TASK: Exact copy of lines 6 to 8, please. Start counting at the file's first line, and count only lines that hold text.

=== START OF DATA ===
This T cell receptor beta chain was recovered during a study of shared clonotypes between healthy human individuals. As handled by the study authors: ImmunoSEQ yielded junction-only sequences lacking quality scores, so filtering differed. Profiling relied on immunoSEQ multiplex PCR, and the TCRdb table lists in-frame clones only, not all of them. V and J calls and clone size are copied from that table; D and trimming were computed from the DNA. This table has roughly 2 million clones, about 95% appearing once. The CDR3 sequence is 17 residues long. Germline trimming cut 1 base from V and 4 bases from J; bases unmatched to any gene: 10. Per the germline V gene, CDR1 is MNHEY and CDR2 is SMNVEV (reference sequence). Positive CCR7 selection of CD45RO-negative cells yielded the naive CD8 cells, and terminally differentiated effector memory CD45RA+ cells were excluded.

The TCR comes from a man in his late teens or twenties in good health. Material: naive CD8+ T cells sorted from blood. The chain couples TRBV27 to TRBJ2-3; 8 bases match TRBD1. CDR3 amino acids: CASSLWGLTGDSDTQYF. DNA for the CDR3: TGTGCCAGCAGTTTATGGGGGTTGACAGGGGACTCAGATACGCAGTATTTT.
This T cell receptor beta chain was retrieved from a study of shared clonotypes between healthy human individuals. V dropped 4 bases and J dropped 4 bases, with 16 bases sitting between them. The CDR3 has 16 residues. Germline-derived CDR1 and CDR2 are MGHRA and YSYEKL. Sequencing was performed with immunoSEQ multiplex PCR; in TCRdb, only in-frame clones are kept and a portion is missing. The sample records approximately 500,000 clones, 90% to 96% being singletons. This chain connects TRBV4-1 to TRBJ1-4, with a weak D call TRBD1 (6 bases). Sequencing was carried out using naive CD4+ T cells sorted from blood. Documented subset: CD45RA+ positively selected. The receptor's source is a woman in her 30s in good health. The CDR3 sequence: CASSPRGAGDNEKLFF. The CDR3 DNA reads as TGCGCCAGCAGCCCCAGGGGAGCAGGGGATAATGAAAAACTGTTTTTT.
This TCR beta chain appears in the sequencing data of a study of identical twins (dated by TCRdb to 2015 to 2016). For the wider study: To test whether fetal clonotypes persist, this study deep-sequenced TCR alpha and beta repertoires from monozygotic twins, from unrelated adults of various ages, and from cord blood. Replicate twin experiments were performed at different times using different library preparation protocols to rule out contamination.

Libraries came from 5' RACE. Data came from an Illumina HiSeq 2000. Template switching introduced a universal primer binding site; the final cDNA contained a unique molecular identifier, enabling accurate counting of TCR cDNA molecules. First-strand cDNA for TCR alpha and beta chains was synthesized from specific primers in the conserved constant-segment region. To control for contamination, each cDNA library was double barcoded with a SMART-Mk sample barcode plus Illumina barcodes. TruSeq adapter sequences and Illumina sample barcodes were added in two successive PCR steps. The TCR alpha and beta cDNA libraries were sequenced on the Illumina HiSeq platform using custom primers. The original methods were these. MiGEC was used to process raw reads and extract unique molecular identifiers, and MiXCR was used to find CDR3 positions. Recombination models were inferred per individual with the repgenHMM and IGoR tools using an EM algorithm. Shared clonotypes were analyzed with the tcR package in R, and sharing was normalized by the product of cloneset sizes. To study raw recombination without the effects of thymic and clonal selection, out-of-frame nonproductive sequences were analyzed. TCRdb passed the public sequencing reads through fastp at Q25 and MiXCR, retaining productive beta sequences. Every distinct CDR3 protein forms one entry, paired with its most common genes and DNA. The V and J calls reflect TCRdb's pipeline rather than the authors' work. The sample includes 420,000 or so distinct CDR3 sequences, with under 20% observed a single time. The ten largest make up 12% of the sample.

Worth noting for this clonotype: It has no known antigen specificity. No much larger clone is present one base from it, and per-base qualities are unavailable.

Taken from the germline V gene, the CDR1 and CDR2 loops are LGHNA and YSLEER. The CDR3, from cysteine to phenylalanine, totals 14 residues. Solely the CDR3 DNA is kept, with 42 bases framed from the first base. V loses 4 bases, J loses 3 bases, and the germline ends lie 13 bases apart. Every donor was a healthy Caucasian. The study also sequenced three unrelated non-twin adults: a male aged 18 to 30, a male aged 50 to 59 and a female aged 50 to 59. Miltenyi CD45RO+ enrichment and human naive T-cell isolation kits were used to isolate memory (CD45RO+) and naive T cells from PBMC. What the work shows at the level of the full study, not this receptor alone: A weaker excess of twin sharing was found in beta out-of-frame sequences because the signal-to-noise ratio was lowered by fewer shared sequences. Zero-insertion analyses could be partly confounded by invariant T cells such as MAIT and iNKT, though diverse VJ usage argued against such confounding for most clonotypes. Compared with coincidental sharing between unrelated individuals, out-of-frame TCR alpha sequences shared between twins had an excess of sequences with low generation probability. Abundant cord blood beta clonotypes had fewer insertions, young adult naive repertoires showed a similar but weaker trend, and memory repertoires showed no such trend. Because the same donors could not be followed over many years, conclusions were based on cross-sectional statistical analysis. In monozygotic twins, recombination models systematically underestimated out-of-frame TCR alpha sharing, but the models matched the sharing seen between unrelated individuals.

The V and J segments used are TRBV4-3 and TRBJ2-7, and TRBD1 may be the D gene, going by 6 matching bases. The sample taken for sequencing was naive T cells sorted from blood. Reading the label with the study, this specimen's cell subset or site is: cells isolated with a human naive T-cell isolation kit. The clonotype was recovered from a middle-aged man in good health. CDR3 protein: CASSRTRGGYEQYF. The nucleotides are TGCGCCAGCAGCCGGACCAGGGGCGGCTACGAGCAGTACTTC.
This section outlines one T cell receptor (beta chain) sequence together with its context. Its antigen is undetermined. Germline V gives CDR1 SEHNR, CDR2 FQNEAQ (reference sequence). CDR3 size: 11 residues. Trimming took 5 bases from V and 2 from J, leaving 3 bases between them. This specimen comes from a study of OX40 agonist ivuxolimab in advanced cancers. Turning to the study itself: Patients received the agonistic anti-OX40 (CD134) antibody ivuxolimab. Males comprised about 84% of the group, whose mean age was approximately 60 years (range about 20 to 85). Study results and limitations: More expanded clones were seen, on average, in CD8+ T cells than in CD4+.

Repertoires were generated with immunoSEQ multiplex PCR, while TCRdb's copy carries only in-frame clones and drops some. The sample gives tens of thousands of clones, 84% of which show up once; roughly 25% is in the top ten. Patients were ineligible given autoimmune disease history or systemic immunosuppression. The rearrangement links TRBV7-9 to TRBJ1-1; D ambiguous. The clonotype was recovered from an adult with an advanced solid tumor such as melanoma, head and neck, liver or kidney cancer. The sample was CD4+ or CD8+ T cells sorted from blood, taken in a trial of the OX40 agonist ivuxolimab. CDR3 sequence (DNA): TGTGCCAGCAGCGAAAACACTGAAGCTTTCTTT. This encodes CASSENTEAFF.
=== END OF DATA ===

Worth noting for this clonotype: It has no known antigen specificity. No much larger clone is present one base from it, and per-base qualities are unavailable.

Taken from the germline V gene, the CDR1 and CDR2 loops are LGHNA and YSLEER. The CDR3, from cysteine to phenylalanine, totals 14 residues. Solely the CDR3 DNA is kept, with 42 bases framed from the first base. V loses 4 bases, J loses 3 bases, and the germline ends lie 13 bases apart. Every donor was a healthy Caucasian. The study also sequenced three unrelated non-twin adults: a male aged 18 to 30, a male aged 50 to 59 and a female aged 50 to 59. Miltenyi CD45RO+ enrichment and human naive T-cell isolation kits were used to isolate memory (CD45RO+) and naive T cells from PBMC. What the work shows at the level of the full study, not this receptor alone: A weaker excess of twin sharing was found in beta out-of-frame sequences because the signal-to-noise ratio was lowered by fewer shared sequences. Zero-insertion analyses could be partly confounded by invariant T cells such as MAIT and iNKT, though diverse VJ usage argued against such confounding for most clonotypes. Compared with coincidental sharing between unrelated individuals, out-of-frame TCR alpha sequences shared between twins had an excess of sequences with low generation probability. Abundant cord blood beta clonotypes had fewer insertions, young adult naive repertoires showed a similar but weaker trend, and memory repertoires showed no such trend. Because the same donors could not be followed over many years, conclusions were based on cross-sectional statistical analysis. In monozygotic twins, recombination models systematically underestimated out-of-frame TCR alpha sharing, but the models matched the sharing seen between unrelated individuals.

The V and J segments used are TRBV4-3 and TRBJ2-7, and TRBD1 may be the D gene, going by 6 matching bases. The sample taken for sequencing was naive T cells sorted from blood. Reading the label with the study, this specimen's cell subset or site is: cells isolated with a human naive T-cell isolation kit. The clonotype was recovered from a middle-aged man in good health. CDR3 protein: CASSRTRGGYEQYF. The nucleotides are TGCGCCAGCAGCCGGACCAGGGGCGGCTACGAGCAGTACTTC.